Doing "virtual classroom work" in an Ottawa research centre while he considered doing an M.A. at the University of Western Ontario, Matthew realised that "the call to ordination would keep coming back." Accepted at Trinity College, he approached the Reverend Brian Ruttan, a priest and faculty member at Trinity College, to inquire about the process, and had "a chat with Marion" (the Venerable Marion Vincett, Executive Archdeacon of Niagara). Given application forms and essay questions, Matthew "went away and prayed, and had long talks with my spiritual director. I was pretty convinced, had that feeling that it was coming together. It makes sense, feels right."
Cheryl too wrestled with the question of ordination. "I kept questioning, pushing it aside. I got married and divorced, dated again." Looking at her pictures, she found "God speaking to me. Every single one had a scriptural reference! I asked 'How can I be a priest?' I'd had many experiences, but done nothing really bad. I was a C & E (Christmas and Easter) Christian, but I was excited. It felt right!"
Cheryl applied to audit classes at Trinity College. The Reverend David Neelands, Dean of the Faculty of Divinity, invited her to an interview with himself and Brian Ruttan. When she said "But I just want to learn a little!" they replied, "We don't think you should be doing this halfway," and, to her amazement, offered her a place. "I threw up all kinds of roadblocks (money, accommodation, etc.) but when I got home I had four phone calls." The first was a request for her to help in her father's office, the second an uncle offering a two bedroom apartment in Oakville, the third her real estate agent saying that her house had sold, and the fourth a friend looking for a roommate! "I said, 'Okay, God! I get the message! I'll do it!'"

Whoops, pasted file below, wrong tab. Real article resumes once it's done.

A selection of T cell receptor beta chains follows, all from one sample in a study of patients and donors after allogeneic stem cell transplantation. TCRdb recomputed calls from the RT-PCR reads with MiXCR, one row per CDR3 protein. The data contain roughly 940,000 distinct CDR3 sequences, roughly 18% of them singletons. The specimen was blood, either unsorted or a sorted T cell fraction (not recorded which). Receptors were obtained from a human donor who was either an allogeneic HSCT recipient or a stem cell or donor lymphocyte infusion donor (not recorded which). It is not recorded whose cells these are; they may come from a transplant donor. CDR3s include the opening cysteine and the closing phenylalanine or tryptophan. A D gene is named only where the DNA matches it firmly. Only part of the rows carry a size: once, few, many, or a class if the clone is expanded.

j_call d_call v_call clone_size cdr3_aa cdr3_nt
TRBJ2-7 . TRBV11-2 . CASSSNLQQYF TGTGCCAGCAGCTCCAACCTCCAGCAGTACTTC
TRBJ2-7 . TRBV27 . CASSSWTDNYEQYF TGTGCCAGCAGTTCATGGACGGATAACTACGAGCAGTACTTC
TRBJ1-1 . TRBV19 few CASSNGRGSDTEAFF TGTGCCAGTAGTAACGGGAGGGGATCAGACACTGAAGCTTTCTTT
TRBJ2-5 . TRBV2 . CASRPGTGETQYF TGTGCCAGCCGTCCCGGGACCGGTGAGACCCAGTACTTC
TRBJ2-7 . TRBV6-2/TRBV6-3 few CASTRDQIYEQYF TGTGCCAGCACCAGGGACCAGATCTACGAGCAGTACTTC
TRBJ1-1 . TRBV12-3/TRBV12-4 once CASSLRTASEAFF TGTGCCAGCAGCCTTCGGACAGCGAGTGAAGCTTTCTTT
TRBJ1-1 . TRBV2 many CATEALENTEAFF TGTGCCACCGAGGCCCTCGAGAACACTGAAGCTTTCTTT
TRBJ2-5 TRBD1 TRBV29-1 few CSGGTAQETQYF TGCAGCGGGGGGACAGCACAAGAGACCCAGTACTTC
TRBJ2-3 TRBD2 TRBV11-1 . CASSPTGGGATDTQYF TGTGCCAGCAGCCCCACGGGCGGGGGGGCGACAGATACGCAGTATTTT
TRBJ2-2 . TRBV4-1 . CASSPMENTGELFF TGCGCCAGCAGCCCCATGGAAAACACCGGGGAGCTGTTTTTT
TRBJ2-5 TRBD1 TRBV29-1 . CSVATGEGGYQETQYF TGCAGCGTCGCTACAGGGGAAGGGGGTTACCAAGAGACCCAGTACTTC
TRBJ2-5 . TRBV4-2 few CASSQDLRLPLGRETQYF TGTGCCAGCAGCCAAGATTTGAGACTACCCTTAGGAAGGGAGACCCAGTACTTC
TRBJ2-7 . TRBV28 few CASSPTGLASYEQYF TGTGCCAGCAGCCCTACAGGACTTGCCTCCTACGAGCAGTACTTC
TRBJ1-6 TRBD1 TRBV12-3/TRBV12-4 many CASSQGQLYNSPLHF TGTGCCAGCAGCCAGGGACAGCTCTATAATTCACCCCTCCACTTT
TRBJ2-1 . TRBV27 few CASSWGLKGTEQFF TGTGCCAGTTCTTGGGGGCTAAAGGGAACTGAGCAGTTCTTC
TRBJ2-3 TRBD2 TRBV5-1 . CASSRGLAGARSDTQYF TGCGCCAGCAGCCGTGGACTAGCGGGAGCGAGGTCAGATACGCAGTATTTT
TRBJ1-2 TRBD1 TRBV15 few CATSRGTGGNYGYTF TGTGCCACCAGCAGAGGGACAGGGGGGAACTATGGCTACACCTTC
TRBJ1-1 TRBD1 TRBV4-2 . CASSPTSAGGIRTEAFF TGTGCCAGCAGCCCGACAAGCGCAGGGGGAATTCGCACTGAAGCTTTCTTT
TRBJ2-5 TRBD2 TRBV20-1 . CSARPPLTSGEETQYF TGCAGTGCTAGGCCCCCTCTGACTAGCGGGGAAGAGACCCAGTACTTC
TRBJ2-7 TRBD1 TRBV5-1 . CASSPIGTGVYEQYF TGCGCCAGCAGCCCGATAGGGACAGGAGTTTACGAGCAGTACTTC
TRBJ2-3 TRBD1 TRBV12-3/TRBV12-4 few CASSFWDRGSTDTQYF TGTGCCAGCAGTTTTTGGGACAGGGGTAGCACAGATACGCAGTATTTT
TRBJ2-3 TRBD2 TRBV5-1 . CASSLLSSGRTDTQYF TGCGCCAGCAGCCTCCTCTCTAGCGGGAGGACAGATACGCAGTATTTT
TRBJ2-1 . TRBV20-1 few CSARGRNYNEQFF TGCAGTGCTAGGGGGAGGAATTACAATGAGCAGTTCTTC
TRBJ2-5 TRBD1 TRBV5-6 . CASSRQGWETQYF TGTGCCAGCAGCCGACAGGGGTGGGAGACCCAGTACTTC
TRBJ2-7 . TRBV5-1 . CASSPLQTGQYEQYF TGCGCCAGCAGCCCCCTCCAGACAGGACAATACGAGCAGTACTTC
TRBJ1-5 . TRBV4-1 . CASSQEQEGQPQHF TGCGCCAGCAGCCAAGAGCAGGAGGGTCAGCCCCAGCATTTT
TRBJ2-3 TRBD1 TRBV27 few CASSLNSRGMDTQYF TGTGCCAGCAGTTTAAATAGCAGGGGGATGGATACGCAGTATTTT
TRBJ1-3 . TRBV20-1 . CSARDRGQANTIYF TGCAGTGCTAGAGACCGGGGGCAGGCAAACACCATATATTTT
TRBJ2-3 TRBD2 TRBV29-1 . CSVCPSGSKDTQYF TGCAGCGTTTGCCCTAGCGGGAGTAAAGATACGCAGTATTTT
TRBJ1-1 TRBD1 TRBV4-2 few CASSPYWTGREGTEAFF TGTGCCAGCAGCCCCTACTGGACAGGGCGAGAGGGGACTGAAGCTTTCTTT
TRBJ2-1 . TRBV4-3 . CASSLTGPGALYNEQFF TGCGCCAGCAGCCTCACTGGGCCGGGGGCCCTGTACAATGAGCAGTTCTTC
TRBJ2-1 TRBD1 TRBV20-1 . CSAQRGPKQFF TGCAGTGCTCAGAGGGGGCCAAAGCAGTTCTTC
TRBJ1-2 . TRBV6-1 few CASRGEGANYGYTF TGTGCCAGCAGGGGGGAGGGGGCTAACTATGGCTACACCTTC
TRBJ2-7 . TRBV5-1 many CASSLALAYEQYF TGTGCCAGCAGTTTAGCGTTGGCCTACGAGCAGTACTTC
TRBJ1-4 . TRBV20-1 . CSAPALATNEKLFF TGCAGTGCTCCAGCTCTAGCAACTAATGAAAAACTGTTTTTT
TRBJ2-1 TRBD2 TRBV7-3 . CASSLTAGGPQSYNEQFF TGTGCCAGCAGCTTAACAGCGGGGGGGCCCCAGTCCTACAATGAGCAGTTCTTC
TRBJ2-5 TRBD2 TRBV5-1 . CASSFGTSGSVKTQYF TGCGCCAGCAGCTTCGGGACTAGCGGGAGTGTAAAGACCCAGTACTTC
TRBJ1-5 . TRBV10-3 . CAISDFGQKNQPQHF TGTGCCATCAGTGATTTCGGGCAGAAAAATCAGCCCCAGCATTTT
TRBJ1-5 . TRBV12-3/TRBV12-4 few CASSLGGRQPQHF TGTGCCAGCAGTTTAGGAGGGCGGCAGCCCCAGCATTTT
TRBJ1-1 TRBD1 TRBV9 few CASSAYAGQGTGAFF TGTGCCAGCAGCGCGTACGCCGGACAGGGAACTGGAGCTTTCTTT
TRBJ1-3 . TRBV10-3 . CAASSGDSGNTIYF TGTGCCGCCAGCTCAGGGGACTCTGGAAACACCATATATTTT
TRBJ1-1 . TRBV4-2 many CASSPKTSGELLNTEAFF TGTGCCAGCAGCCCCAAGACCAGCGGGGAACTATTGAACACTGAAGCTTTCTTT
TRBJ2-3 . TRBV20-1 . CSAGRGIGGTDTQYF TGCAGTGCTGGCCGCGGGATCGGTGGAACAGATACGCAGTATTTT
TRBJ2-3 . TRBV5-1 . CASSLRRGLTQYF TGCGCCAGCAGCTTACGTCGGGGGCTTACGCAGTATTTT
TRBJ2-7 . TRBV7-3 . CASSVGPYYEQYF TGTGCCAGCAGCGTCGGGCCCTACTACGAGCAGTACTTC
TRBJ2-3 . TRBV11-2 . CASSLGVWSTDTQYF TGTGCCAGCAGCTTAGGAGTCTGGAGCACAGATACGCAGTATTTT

During a course for seminarians and newly ordained men and women from around the world at Canterbury, England, in 2005, Cheryl's vocation was 'cemented'. "I learned so much (about) what it means to be part of the Anglican Communion!" Meeting the Most Reverend Rowan Williams, Archbishop of Canterbury, "I thought, 'What's he going to think of me? I've never been one for smells and bells!' (But) there's something about him, he's down-to-earth, never more than his alb and cincture. It moved me most how easily people came up to him after services to request prayers." Her experience was fulfilled when "they asked me back to be chaplain in 2006!"
Both Matthew and Cheryl are energised by their experiences at Trinity College. Matthew says, "I keep using that word, 'fun'! It really is! I truly believe God wants us to be happy, so I think if we're not doing something we enjoy... (something) meaningful, rewarding, then we're not doing what God is calling us to. It's been my experience (observing others) that if you love it, even if it frustrates you to no end, then it's what you're meant to do." Cheryl enthuses about "all the stuff I find so stimulating. Where else can you go and have lunch and theological discussion? It's a supportive environment."
What lies ahead? Matthew admits to "a degree of uncertainty, nervousness. I feel a vocation to the priesthood, (but) I don't know what the Diocese of Niagara thinks... I don't think there's much we can do but be unsettled. God calls us to be unsettled... As I read the Gospels, if I find 'Hmmm, I can be comfortable and relaxed here,' then I haven't entered deeply enough..." He speaks thoughtfully, "Most of what I've hoped for in terms of specifics over the years has ended up looking remarkably different... so essentially it means I have to be open to whatever happens... Working on the M.Div. gives me the opportunity to learn, to meet new people."...
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